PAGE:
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The Jewish Ethicist: Reasonable Remedy

The Jewish Ethicist: Reasonable Remedy

Is it ethical for medicines to be so expensive?

by

Q. Life saving medicines often cost a fortune even though the production cost is minimal. Is this ethical?

A. The situation you describe is indeed very common. The reason is that drug companies take out patents on these innovative compounds. Thus they have a monopoly for a period of years, enabling them to charge rates way above production cost. The rationale for giving drug makers (and other innovators) such a monopoly is that it will give them a fair incentive to undertake the research and development costs necessary to create new and valuable inventions. Development and particularly testing costs for new medicines are astronomical.

We actually touched on this topic in a tangential way in a previous column on the topic of evicting poor tenants. I want to cite the relevant passage from that column and then elaborate a bit.

While society definitely has an obligation to protect the needy and keep them from being cast into the street, it's neither fair nor practical to expect this obligation, which applies to us all, to be borne solely by the landlords.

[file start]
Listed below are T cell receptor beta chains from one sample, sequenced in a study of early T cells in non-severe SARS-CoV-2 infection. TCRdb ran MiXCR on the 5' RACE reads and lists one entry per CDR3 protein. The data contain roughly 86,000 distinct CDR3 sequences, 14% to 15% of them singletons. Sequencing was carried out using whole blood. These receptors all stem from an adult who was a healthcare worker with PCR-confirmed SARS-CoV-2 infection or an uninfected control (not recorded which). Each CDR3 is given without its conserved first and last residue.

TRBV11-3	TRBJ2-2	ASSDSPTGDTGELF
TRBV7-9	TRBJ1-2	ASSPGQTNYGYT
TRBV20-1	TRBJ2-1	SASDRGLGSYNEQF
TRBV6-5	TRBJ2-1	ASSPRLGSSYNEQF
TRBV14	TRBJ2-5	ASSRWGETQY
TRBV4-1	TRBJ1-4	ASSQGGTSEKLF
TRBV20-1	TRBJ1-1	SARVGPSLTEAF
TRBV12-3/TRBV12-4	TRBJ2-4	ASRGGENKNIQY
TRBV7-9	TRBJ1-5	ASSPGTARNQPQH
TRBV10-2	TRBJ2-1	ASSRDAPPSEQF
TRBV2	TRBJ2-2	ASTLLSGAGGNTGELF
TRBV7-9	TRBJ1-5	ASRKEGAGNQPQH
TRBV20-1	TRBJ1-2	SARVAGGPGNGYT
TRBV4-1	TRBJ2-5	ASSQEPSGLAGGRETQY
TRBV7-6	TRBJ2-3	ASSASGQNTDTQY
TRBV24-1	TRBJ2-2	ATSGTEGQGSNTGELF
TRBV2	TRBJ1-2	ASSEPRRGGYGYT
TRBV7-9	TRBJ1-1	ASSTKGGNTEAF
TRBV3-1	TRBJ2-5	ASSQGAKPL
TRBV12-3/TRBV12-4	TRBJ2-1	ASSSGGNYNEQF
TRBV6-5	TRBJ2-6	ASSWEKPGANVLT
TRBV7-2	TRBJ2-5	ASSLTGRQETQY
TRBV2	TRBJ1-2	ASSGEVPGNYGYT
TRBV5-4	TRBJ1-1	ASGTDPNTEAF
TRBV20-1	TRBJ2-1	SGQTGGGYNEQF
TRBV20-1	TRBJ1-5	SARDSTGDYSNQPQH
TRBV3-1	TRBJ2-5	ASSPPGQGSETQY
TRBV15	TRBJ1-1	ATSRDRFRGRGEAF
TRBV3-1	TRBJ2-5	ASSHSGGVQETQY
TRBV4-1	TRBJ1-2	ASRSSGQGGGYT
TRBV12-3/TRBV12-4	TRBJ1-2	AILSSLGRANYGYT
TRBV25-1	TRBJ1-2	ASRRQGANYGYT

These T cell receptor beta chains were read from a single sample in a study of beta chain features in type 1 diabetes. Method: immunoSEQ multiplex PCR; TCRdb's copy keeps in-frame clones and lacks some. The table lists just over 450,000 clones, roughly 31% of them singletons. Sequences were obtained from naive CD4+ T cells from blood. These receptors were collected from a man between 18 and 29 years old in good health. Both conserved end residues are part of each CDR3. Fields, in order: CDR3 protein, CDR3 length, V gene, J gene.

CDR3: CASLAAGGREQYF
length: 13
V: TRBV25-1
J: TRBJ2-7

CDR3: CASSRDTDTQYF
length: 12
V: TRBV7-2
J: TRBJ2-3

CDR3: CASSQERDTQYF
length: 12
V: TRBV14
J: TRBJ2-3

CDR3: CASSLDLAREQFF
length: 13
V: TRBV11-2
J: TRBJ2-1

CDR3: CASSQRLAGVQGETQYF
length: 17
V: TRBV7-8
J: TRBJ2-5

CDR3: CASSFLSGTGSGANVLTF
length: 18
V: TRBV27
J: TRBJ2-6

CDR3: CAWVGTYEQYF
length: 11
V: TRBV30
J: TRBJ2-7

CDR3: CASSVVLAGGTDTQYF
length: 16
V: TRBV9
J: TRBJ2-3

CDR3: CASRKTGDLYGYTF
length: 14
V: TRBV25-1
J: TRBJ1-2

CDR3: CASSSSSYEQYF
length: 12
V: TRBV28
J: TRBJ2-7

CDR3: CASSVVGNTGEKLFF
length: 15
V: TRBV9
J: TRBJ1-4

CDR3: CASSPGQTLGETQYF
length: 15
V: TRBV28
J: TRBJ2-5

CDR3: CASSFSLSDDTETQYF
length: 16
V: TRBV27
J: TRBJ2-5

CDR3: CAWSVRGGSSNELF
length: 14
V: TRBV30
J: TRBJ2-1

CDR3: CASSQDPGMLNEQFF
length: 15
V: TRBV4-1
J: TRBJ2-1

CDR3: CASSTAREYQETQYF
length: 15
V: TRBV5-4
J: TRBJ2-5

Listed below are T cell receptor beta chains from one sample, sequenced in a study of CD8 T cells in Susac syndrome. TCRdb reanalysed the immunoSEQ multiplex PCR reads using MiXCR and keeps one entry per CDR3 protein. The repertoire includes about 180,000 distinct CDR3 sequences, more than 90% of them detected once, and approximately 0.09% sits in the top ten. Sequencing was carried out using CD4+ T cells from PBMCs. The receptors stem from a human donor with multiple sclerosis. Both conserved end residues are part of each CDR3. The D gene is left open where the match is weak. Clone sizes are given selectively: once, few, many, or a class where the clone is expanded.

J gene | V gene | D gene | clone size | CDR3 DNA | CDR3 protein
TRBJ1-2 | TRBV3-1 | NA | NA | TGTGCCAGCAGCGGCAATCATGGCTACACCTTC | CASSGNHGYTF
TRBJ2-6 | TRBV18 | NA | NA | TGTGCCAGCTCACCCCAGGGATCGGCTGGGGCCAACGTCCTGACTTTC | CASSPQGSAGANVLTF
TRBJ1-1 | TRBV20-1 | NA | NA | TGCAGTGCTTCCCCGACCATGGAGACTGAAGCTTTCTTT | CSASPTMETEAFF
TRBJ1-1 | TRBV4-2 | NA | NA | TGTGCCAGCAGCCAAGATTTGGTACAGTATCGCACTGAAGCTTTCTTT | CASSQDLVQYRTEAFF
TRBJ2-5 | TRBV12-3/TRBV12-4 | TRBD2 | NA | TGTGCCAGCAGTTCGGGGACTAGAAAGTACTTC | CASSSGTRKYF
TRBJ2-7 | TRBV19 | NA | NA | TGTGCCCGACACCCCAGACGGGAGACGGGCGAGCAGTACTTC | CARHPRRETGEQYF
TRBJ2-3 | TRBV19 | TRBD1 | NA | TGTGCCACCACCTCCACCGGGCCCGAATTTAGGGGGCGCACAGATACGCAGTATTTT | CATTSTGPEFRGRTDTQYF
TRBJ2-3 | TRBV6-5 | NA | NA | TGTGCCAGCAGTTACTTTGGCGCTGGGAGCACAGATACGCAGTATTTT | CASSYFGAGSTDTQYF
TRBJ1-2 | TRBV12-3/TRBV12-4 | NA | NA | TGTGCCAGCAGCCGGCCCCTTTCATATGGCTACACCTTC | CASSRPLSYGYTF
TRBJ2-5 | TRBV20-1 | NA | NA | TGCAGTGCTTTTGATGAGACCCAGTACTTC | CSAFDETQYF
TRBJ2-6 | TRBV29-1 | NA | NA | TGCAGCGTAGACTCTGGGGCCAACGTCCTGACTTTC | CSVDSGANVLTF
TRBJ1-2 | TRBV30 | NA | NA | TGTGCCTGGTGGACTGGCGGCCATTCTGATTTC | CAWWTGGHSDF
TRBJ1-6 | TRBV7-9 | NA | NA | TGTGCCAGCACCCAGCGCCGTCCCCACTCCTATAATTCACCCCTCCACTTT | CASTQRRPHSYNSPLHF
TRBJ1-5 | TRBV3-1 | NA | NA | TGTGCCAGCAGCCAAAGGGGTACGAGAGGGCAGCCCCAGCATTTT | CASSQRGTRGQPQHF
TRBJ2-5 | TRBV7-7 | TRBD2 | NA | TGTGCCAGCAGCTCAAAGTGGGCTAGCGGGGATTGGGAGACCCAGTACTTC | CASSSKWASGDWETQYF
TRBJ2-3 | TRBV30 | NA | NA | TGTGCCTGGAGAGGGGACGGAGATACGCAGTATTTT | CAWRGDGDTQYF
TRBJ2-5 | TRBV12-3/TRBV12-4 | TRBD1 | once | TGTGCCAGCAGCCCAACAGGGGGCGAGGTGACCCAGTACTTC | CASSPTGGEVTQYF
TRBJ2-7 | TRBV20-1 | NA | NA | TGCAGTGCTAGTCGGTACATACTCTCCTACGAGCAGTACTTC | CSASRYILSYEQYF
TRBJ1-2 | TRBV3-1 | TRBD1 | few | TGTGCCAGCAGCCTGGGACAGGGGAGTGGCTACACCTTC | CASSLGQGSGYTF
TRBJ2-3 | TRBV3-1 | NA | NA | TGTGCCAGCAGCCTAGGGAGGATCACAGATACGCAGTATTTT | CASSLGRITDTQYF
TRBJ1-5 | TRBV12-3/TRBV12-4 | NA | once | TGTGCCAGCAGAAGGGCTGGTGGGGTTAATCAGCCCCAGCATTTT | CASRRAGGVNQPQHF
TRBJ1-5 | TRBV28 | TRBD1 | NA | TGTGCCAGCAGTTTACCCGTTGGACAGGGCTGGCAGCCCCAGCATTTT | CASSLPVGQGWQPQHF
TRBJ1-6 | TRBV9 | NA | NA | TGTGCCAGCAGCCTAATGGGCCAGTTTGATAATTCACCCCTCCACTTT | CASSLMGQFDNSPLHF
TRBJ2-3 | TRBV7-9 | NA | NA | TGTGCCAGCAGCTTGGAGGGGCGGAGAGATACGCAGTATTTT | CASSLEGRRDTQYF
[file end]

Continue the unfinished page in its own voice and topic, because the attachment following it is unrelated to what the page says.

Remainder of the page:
At the same time, it won't do for landlords to stubbornly stand on their rights, insisting that the property is theirs and they have the right to decide on the tenants and on the rental. Our Sages, following the Prophets, attributed the destruction of Jerusalem two thousand years ago to the low ethical standards of the residents. In particular, they said, "Jerusalem was destroyed because people insisted on strict justice, and were not willing to compromise." Property owners have to recognize that even if the war against homelessness is not theirs to fight, they are the ones on the front lines of this battle.

Other groups find themselves in a situation similar to yours. Employers cannot be solely responsible for helping the unemployed and drug companies cannot be solely responsible for providing medication to the needy, but they are in the front line. I think that you can learn from some methods used by these groups. For instance, many downsizing employers invest in outplacement services, helping laid-off workers to find new jobs or to acquire new skills. Some drug companies have tried to form alliances with NGO's (non-governmental organizations) who are working to improve medical care for the needy.

The implication is that drugs need to be made available to the needy, but it is unrealistic to place the entire burden on drug companies. At the same time, drug companies should play a leading role in the effort. Let us elaborate the Jewish sources for each stage of this argument.

"Drugs need to be made available to the needy": Providing medicines to sick individual is a mitzvah (commandment). Jewish law states that we should not earn money for carrying out the mitzvot of the Torah (though in general we do not need to incur a loss where the mitzvah is to benefit someone else). For this reason, Jewish law stipulates that it is forbidden to sell vital medicines for unreasonable sums. (1)